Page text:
Lee added, “It was difficult to leave my own comfort and placing myself in uncomfortable situations, but it gave me the opportunity to grow and learn. Accomplishing this milestone is giving me a feeling that I never quite felt before.”

Both Lee and Catap were born and raised on Saipan.

Before joining the Air Force. Lee was a Northern Marianas College alumni, graduating from its nursing program as the youngest student in class. She passed the National Council Licensure Examination a few months later and started working at the Pediatrics Department at the Commonwealth Healthcare Corp. In 2021, Lee obtained her Bachelor of Science in Nursing degree and passed her Certified Pediatric Nurse exam the following year.

Catap enlisted in the Air Force in 2009 right out of high school. Straight from graduation, he began working at Saipan World Resort’s Polynesian dinner show with Alana’ia as a musician. Catap said that the mere juggling of his work, along with sports, music and other priorities helped him prepare for an Air Force career.

From being an aircraft mechanic in the U.S. Air Force, Catap was selected as an enlisted pilot in 2019, and was recently commissioned through OTS and he will now be attending pilot training.

Since completing the OTS course, what’s comes next? Lee said she looks forward to pursuing higher education and gaining experience from all new opportunities.

“There are so many smart and talented students back home that deserve the best education and opportunities, so I hope my story is an inspiration to those back home that anything is possible with passion and persistence. Not knowing what the future holds can be scary, but I believe that it should rather be seen as an excitement for the success stories that will be told one day,” she said.

Catap noted that in short term, he hopes to complete and excel in pilot training and is working to be the best aviator he can be. As for the long term, he hopes to become an instructor and evaluator pilot and attend Weapons School.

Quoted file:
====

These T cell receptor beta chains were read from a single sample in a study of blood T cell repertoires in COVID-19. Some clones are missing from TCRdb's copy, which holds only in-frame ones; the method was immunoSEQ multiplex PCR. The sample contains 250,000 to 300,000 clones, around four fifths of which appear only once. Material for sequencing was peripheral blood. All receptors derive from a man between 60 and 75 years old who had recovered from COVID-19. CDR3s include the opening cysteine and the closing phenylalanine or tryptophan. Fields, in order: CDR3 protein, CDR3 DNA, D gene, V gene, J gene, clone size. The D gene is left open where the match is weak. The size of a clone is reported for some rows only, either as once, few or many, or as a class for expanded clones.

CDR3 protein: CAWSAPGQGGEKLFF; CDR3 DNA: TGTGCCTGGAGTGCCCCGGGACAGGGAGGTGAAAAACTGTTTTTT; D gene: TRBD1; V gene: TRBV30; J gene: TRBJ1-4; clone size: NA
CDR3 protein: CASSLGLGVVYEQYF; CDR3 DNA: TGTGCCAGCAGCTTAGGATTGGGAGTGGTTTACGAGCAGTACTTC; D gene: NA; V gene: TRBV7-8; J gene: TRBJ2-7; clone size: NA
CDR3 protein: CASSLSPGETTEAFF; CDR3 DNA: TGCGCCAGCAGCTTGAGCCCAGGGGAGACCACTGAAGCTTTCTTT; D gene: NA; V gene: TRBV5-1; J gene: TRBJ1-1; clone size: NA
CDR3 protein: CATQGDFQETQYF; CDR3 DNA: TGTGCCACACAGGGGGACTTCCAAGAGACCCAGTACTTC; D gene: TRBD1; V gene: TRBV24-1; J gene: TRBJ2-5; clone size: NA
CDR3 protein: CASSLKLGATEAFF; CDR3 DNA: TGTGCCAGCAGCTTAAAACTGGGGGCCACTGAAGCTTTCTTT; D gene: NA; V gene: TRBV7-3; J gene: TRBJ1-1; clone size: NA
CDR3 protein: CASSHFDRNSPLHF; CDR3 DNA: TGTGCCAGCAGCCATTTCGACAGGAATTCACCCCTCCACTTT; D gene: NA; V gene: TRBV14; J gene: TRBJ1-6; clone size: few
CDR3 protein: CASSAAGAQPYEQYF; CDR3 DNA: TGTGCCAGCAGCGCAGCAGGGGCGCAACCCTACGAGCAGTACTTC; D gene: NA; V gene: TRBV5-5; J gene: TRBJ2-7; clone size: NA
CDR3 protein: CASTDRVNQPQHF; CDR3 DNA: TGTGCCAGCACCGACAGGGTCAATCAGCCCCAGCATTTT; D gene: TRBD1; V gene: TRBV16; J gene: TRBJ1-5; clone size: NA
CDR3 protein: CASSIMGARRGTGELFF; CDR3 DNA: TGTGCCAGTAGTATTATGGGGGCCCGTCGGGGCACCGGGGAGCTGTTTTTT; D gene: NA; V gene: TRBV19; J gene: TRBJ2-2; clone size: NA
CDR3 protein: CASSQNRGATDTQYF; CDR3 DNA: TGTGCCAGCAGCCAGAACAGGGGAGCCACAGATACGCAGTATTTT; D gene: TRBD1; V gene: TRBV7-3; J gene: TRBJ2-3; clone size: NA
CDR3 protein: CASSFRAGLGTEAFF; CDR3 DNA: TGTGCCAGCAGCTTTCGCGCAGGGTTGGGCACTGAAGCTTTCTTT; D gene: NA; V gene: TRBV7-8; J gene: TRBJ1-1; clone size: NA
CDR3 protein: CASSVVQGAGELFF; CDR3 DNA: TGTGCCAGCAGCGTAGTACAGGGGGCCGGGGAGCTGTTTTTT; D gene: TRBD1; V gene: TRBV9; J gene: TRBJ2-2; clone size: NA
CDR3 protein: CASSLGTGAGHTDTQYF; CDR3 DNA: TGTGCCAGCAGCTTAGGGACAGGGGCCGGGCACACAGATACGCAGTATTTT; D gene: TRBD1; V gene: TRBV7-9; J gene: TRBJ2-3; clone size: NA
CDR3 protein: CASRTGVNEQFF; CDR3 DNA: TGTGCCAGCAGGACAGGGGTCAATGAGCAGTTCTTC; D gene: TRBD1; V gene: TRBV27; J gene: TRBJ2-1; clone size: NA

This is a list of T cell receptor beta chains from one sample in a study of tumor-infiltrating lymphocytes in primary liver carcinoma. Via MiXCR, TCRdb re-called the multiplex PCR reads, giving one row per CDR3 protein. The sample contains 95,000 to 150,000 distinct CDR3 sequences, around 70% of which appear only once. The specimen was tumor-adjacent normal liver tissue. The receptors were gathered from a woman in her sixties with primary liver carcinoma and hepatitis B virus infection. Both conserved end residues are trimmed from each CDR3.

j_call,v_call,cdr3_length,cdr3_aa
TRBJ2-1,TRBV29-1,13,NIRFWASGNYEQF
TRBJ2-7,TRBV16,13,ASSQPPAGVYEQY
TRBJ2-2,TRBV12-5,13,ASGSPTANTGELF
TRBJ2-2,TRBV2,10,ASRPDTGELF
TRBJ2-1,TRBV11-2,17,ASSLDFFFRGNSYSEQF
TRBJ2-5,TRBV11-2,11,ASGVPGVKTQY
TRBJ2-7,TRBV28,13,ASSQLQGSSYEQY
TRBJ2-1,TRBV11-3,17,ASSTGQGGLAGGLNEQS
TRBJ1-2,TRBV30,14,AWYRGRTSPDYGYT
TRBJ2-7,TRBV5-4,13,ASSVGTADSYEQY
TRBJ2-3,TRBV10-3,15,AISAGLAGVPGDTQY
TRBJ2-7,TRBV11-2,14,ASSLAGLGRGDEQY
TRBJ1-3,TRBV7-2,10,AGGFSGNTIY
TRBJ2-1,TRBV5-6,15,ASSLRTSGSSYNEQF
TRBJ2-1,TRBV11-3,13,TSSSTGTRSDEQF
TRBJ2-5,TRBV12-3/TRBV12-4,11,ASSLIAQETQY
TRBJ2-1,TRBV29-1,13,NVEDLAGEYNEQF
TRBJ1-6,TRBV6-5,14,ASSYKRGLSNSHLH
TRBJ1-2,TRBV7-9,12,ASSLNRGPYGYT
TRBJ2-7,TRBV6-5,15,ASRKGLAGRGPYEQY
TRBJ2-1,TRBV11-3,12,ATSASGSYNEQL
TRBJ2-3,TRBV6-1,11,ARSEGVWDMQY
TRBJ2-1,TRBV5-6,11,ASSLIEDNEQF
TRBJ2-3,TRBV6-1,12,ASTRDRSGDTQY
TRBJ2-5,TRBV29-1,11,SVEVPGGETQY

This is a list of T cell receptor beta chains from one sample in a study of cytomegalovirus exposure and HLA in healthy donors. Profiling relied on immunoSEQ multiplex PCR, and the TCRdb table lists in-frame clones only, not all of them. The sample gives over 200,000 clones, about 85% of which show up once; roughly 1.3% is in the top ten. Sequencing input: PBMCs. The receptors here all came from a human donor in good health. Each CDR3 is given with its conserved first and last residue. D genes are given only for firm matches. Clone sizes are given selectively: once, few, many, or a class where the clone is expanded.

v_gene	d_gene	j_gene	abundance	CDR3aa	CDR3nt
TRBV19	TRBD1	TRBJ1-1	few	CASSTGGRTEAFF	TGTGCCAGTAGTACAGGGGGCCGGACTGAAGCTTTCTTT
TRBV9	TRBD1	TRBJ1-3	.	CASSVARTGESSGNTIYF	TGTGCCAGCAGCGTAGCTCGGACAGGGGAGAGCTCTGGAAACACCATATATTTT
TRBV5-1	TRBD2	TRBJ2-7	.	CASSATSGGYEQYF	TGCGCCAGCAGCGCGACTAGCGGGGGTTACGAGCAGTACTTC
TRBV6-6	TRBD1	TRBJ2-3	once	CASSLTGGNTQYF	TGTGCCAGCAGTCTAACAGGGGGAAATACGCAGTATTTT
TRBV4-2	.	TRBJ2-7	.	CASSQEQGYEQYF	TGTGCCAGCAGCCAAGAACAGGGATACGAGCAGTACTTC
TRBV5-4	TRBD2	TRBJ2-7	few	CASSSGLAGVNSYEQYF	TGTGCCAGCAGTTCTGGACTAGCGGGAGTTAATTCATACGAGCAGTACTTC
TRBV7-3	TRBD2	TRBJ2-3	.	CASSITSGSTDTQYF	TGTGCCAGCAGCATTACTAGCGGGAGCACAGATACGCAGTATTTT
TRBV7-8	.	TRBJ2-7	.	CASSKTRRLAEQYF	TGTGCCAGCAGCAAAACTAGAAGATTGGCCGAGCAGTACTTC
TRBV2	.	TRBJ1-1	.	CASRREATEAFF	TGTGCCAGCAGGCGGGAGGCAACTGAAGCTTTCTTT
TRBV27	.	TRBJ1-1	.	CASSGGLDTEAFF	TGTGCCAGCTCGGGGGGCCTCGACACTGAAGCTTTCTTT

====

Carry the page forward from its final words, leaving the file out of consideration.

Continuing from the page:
“After the Air Force, I plan to transition to the airlines and continue to fly and inspire the next generation of aviators. I hope my story is a testament that it absolutely does not matter where you come from. If you put in the work, you can achieve your goals and dreams through planning, perseverance, and hard work. If a Filipino kid with immigrant parents and two first names from the island of Saipan can become an officer and future pilot in the Air Force, anyone can,” he added.

Catap was quick to credit his parents, wife, family, and friends for many of his successes. “No one makes it to this point in their military career and life alone. My parents were my early role models, instilling the importance of hard work. My wife, countless family, and friends have also supported me during this endeavor. Early on, my elementary teachers at [William S. Reyes Elementary School], to my high school teachers and coaches [at Marianas High School] like John Davis, Nick Gross, and Jesse Tudela all played a part in shaping me There are too many names to mention, but I know the CNMI always has my back,” said Catap.

Lee also said there are so many people she’d like to thank, but she most especially wanted to mention her NMC instructors: Mr. and Mrs. Aldan, and Mrs. Lee, her CHCC Pediatrics team and leadership: Jeannet Muylade and Renea Raho, her commissioning USAF officer: Col. Tudela, and her personal trainer, Enrico Valdez.

As of now, Catap will be taking pilot lessons in Mississippi, and Lee will be continuing as a nurse in Texas.

Chrystal Marino | Correspondents | Correspondents
A correspondent for Saipan Tribune, Chrystal Marino enjoys travelling, writing and meeting new people. When she is not writing, she finds ways to be involved in the community. She currently covers community beats. For any community news stories reach out to her at

Related Posts

Disclaimer: Comments are moderated. They will not appear immediately or even on the same day. Comments should be related to the topic. Off-topic comments would be deleted. Profanities are not allowed. Comments that are potentially libelous, inflammatory, or slanderous would be deleted.